ISA Interchange

Welcome to the official blog of the International Society of Automation (ISA).

This blog covers numerous topics on industrial automation such as operations & management, continuous & batch processing, connectivity, manufacturing & machine control, and Industry 4.0.

All Posts

Why and When to Use Machine Learning for Automation Applications

Introduction

I see machine learning (ML) as the last and most complex resource when developing a process model used on a specific application (for instance, process control) to estimate a process variable value (also known as soft sensors) or to predict failures. The key point is that there should be a proportionality criterion between the engineering solution and the problem to resolve. While overdesigning takes more effort, time, and money, nonetheless the achieved benefits are not in the same order of magnitude as the engineering labor. Depending on process complexity and model performance requirements, modeling techniques vary from simple to elaborate.

Modeling Techniques

First, let's define a complex process/phenomenon: A system that heavily depends on initial conditions, is non-linear, has some behaviors that are stochastic, and has the sum of its parts bigger than the total.

For well-known deterministic industry processes, models can be obtained by applying first principles. However, due to model uncertainty, or modeling simplification (e.g., linearization, approximations) the capability to emulate the process, as per required performance, is negatively affected. To compensate this gap, the model can be completed by adding a function attained from data regression and/or a probability distribution function.

When the aforementioned attempts are not capable to produce a suitable model per application requirements, a more sophisticated method is necessary. Here is where ML is an option to consider. Of course, it has to be justified. In other words, it has to be feasible to develop a model and the potential benefits need to be reasonably achievable.

Machine Learning (ML)

ML is a useful model built from data. There is a dataset to train the model and a separate dataset to test the model. When the model is deployed, it is intended to replicate the process, even if the inputs values are different from those used to train the model. In other words, it is expected to generalize with a pre-established performance accuracy. As ML models can be affected by prediction errors or overfitting, model parameters can be adjusted to improve its performance.

Why Should ML Be Implemented?

As mentioned, if with conventional techniques (i.e., first principles, linear regression, or statistical models) a suitable model cannot be obtained to fulfill application requirements, then ML is an option that can be assessed.

ML could be seen as a black box, as its implementation is in the form of programing code (e.g., Jupyter Notebook) or connecting diagrams (e.g., Microsoft Azure). If one reads the coding, they will not be able to directly read the model structure (input and output variables, how they are correlated, the constraints, etc.), whereas in conventional modeling and programming, model setting can be understood with minor effort.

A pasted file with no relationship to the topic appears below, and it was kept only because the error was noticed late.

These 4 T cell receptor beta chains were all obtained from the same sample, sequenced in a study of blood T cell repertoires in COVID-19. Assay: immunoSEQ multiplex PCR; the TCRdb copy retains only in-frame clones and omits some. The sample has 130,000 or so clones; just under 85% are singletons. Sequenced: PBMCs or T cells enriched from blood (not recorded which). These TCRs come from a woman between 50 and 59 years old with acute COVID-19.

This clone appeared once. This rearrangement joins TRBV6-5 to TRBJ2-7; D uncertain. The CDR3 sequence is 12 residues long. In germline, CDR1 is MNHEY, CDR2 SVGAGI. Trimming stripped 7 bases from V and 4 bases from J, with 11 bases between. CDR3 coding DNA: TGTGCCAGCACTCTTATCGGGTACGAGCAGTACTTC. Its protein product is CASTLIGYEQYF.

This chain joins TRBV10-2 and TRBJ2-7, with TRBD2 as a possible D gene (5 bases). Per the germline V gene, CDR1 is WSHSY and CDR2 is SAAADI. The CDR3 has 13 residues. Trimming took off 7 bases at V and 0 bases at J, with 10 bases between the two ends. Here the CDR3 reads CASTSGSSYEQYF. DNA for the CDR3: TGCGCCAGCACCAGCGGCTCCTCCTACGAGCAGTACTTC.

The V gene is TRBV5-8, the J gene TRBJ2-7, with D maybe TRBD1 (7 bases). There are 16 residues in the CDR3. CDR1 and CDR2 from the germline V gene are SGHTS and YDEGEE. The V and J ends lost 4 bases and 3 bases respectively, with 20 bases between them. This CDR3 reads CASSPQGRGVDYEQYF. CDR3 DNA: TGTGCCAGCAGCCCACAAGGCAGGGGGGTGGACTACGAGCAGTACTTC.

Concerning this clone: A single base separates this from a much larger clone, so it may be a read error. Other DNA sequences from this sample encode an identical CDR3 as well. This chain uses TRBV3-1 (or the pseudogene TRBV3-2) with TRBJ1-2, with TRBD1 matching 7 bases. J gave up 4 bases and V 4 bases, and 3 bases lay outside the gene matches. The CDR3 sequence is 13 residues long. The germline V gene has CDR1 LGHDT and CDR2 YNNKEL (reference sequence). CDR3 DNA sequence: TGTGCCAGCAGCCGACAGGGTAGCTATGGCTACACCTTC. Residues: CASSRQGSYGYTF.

How Can ML Be implemented?

Here are some examples of potential industrial applications for ML:

  1. Virtual Analyzers (Soft Sensors). These are intended to determine a physical property of the process fluid based on operational data (process variables, operational modes, etc.). This approach is a suitable option whenever there is no commercial analyzer for a specific physical property, or those available in the market are not able to measure the property as the measurement principle is negatively affected by operational conditions. On the other hand, it is desired to avoid all the cost (installation and maintenance) associated to an analyzer and have a virtual instrument that could achieve this with reasonably accurate measurements.*
  2. Predictive Maintenance. This model can alert when an equipment will require a special action, besides regular preventive maintenance tasks.
  3. Predictive Models. For process control, optimization, demand forecast, etc.*

Conclusion

Engineered solution complexity increases with problem complexity, ideally in a linear proportion. Albeit it might be exponential for some particular cases. ML could be overkill for applications where conventional techniques are suitable, as ML additional effort can only deliver the same benefits as conventional techniques. Any applications has to be assessed on a case-by-case basis.

 

*Note: These instruments can also be developed based on first principles, therefore achievability and benefits will dictate where to go.

Angel Prieto
Angel Prieto
Angel Prieto is an Electrical Engineer by training with a MSc Engineering degree in Electronic Engineering, who developed a career as an Instrumentation, Process Controls and Automation Engineer, with more than 20 years of experience in Multidisciplinary and Automation Project, Technical Support and Operations Engineering in the Oil and Gas Industry. Mr. Prieto is also a Professional Engineer (PEng.) for the Provinces of Alberta and Saskatchewan in Canada, as well as an ISA Certified Automation Professional (CAP).

Related Posts

What are the Biggest Mistakes You Have Seen? Part 3

The following discussion is part of an occasional series showcasing the ISA Mentor Program, authored by G...
Greg McMillan Jul 1, 2022 5:30:00 AM

How is Automation Changing Chemical Plants?

Automation is becoming a gamechanger in various industries. Decision makers need to figure out how best t...
Emily Newton Jun 28, 2022 5:30:00 AM

ISA Commemorates International Women in Engineering Day

Since 1982, women have earned almost 10 million more college degrees than men. However, despite this stat...
Steven Aliano Jun 23, 2022 5:30:00 AM